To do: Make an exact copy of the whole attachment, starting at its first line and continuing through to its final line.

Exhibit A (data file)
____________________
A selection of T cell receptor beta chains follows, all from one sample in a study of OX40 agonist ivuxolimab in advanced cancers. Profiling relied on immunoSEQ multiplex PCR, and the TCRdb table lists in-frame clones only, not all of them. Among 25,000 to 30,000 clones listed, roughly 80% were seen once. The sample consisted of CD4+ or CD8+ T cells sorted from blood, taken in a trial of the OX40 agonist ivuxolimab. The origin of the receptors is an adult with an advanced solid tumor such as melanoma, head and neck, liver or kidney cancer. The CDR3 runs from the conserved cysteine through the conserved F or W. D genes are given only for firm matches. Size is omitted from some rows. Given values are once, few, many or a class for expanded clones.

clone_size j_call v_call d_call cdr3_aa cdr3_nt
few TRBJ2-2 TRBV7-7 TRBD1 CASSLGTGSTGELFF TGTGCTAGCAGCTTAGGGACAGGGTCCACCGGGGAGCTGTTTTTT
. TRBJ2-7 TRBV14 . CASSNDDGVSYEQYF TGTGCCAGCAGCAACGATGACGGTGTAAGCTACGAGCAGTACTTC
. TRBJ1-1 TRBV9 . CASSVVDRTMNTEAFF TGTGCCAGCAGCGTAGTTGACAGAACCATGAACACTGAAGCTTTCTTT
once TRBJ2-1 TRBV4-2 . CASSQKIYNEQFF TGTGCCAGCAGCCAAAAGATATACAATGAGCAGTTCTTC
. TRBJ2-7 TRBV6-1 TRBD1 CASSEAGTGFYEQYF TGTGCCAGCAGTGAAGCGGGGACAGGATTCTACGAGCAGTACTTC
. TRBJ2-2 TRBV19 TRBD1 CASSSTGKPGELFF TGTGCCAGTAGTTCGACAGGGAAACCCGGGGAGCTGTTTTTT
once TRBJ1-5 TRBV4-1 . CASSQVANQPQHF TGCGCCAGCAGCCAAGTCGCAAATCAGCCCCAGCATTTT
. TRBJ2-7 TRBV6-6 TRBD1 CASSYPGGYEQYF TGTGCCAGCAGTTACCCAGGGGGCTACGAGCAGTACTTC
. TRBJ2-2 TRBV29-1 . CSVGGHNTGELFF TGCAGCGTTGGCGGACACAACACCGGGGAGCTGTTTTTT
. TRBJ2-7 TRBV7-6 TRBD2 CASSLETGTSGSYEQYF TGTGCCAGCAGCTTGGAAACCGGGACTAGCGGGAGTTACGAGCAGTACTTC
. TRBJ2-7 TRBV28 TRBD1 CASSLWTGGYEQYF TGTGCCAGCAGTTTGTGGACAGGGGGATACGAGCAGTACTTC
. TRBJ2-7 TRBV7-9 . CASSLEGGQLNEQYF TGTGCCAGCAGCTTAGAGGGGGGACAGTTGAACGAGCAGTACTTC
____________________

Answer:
A selection of T cell receptor beta chains follows, all from one sample in a study of OX40 agonist ivuxolimab in advanced cancers. Profiling relied on immunoSEQ multiplex PCR, and the TCRdb table lists in-frame clones only, not all of them. Among 25,000 to 30,000 clones listed, roughly 80% were seen once. The sample consisted of CD4+ or CD8+ T cells sorted from blood, taken in a trial of the OX40 agonist ivuxolimab. The origin of the receptors is an adult with an advanced solid tumor such as melanoma, head and neck, liver or kidney cancer. The CDR3 runs from the conserved cysteine through the conserved F or W. D genes are given only for firm matches. Size is omitted from some rows. Given values are once, few, many or a class for expanded clones.

clone_size j_call v_call d_call cdr3_aa cdr3_nt
few TRBJ2-2 TRBV7-7 TRBD1 CASSLGTGSTGELFF TGTGCTAGCAGCTTAGGGACAGGGTCCACCGGGGAGCTGTTTTTT
. TRBJ2-7 TRBV14 . CASSNDDGVSYEQYF TGTGCCAGCAGCAACGATGACGGTGTAAGCTACGAGCAGTACTTC
. TRBJ1-1 TRBV9 . CASSVVDRTMNTEAFF TGTGCCAGCAGCGTAGTTGACAGAACCATGAACACTGAAGCTTTCTTT
once TRBJ2-1 TRBV4-2 . CASSQKIYNEQFF TGTGCCAGCAGCCAAAAGATATACAATGAGCAGTTCTTC
. TRBJ2-7 TRBV6-1 TRBD1 CASSEAGTGFYEQYF TGTGCCAGCAGTGAAGCGGGGACAGGATTCTACGAGCAGTACTTC
. TRBJ2-2 TRBV19 TRBD1 CASSSTGKPGELFF TGTGCCAGTAGTTCGACAGGGAAACCCGGGGAGCTGTTTTTT
once TRBJ1-5 TRBV4-1 . CASSQVANQPQHF TGCGCCAGCAGCCAAGTCGCAAATCAGCCCCAGCATTTT
. TRBJ2-7 TRBV6-6 TRBD1 CASSYPGGYEQYF TGTGCCAGCAGTTACCCAGGGGGCTACGAGCAGTACTTC
. TRBJ2-2 TRBV29-1 . CSVGGHNTGELFF TGCAGCGTTGGCGGACACAACACCGGGGAGCTGTTTTTT
. TRBJ2-7 TRBV7-6 TRBD2 CASSLETGTSGSYEQYF TGTGCCAGCAGCTTGGAAACCGGGACTAGCGGGAGTTACGAGCAGTACTTC
. TRBJ2-7 TRBV28 TRBD1 CASSLWTGGYEQYF TGTGCCAGCAGTTTGTGGACAGGGGGATACGAGCAGTACTTC
. TRBJ2-7 TRBV7-9 . CASSLEGGQLNEQYF TGTGCCAGCAGCTTAGAGGGGGGACAGTTGAACGAGCAGTACTTC